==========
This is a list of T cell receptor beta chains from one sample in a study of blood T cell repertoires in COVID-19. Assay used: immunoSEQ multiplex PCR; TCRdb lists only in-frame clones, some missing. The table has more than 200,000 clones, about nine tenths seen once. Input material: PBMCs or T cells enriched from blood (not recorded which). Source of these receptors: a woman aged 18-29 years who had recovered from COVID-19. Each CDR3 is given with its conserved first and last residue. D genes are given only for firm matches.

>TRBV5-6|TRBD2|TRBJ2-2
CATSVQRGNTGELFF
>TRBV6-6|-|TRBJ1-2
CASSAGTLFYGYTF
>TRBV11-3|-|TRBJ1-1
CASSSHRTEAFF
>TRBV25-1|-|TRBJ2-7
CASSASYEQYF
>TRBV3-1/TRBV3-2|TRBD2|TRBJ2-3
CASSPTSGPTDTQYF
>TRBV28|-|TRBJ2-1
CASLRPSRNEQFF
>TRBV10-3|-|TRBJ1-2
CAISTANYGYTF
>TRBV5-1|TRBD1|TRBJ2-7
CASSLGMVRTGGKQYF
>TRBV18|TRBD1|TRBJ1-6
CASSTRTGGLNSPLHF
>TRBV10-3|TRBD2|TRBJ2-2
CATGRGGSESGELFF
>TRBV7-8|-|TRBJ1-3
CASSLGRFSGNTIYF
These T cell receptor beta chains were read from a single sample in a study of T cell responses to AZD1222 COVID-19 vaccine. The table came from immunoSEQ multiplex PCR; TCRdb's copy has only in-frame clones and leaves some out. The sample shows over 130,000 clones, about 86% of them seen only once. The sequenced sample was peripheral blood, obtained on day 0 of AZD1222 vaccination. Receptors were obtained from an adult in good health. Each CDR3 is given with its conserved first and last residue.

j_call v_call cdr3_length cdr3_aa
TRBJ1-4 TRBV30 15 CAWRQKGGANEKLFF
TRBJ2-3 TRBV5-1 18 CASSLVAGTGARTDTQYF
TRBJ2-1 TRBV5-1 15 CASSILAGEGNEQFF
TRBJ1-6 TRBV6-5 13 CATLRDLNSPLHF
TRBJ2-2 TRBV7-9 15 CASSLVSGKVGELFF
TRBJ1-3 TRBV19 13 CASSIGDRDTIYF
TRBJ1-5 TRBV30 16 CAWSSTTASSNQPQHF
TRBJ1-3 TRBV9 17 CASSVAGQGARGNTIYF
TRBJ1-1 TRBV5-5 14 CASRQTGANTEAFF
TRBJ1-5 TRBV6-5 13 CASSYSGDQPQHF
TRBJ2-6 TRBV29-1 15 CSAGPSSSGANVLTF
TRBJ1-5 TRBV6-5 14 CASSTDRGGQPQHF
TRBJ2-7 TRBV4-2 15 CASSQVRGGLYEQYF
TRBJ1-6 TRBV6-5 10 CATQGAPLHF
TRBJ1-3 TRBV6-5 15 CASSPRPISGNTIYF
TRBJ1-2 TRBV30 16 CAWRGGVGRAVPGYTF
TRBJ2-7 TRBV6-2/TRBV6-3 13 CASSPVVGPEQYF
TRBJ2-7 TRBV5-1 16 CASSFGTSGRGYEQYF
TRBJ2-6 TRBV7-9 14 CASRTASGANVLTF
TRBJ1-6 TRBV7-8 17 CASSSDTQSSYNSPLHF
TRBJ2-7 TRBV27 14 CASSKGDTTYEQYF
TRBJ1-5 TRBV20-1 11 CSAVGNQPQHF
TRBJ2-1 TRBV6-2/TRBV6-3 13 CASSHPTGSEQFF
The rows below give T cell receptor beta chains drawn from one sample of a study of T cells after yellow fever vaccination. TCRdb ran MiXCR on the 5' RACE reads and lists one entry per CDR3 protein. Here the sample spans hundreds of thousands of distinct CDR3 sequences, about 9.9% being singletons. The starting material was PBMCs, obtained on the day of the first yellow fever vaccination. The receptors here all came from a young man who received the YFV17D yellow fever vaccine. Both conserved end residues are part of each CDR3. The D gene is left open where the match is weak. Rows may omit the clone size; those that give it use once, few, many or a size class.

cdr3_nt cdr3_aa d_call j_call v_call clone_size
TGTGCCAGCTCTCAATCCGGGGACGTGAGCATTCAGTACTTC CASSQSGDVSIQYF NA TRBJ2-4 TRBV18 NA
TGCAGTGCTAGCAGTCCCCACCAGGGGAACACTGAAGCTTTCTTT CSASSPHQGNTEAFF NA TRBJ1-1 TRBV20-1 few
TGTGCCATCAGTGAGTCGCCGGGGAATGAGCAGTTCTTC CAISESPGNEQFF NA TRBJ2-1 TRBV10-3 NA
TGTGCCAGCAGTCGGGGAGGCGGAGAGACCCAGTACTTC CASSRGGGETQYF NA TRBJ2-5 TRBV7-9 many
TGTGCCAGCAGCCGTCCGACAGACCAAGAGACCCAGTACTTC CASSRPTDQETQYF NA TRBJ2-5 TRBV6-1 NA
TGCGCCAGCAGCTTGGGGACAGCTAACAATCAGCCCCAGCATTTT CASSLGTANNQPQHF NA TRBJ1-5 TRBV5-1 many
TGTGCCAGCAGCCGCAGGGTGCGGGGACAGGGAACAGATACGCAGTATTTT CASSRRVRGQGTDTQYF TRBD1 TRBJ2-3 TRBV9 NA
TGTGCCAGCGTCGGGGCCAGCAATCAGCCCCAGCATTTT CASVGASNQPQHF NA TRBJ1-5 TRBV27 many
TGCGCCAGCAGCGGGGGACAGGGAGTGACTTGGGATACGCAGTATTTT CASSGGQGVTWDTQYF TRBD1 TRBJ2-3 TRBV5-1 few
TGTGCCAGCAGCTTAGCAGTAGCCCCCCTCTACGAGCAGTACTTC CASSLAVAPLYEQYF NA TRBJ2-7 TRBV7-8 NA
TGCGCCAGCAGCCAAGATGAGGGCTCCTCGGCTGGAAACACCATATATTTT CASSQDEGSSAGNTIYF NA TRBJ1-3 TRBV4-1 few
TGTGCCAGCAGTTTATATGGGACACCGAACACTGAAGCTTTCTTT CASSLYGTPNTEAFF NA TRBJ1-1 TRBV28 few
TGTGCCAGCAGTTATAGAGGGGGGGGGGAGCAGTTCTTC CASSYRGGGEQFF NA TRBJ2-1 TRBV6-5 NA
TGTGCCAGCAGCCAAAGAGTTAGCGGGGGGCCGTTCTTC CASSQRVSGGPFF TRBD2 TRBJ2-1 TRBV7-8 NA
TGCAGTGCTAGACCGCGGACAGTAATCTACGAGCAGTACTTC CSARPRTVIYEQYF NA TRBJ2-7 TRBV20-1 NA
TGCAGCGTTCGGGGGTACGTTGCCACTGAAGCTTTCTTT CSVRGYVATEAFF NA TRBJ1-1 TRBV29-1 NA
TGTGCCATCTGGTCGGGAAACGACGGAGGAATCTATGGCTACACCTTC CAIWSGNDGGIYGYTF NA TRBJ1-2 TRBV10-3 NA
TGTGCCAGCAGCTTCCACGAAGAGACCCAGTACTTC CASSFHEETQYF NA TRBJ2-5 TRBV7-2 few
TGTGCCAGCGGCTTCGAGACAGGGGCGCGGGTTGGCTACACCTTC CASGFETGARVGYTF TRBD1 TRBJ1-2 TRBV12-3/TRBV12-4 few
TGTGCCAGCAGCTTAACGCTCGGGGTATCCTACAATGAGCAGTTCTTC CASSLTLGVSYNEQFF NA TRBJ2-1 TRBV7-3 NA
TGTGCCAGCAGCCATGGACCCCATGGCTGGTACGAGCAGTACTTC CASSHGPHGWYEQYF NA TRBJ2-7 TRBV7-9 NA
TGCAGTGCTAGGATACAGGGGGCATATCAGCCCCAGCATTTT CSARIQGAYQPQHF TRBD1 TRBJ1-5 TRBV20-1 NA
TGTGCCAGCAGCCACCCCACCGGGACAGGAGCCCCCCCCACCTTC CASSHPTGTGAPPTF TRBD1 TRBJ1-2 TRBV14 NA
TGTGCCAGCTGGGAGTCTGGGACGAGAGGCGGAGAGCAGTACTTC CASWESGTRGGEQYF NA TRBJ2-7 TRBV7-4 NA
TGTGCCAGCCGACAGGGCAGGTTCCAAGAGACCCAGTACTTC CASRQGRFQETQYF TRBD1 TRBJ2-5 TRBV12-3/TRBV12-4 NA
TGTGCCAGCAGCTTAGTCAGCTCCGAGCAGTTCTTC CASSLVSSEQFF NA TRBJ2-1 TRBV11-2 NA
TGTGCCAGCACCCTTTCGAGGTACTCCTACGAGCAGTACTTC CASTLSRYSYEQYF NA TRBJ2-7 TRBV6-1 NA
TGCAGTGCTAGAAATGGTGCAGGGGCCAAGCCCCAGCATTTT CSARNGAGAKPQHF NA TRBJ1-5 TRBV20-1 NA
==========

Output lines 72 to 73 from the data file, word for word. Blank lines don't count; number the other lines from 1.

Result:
TGCAGTGCTAGGATACAGGGGGCATATCAGCCCCAGCATTTT CSARIQGAYQPQHF TRBD1 TRBJ1-5 TRBV20-1 NA
TGTGCCAGCAGCCACCCCACCGGGACAGGAGCCCCCCCCACCTTC CASSHPTGTGAPPTF TRBD1 TRBJ1-2 TRBV14 NA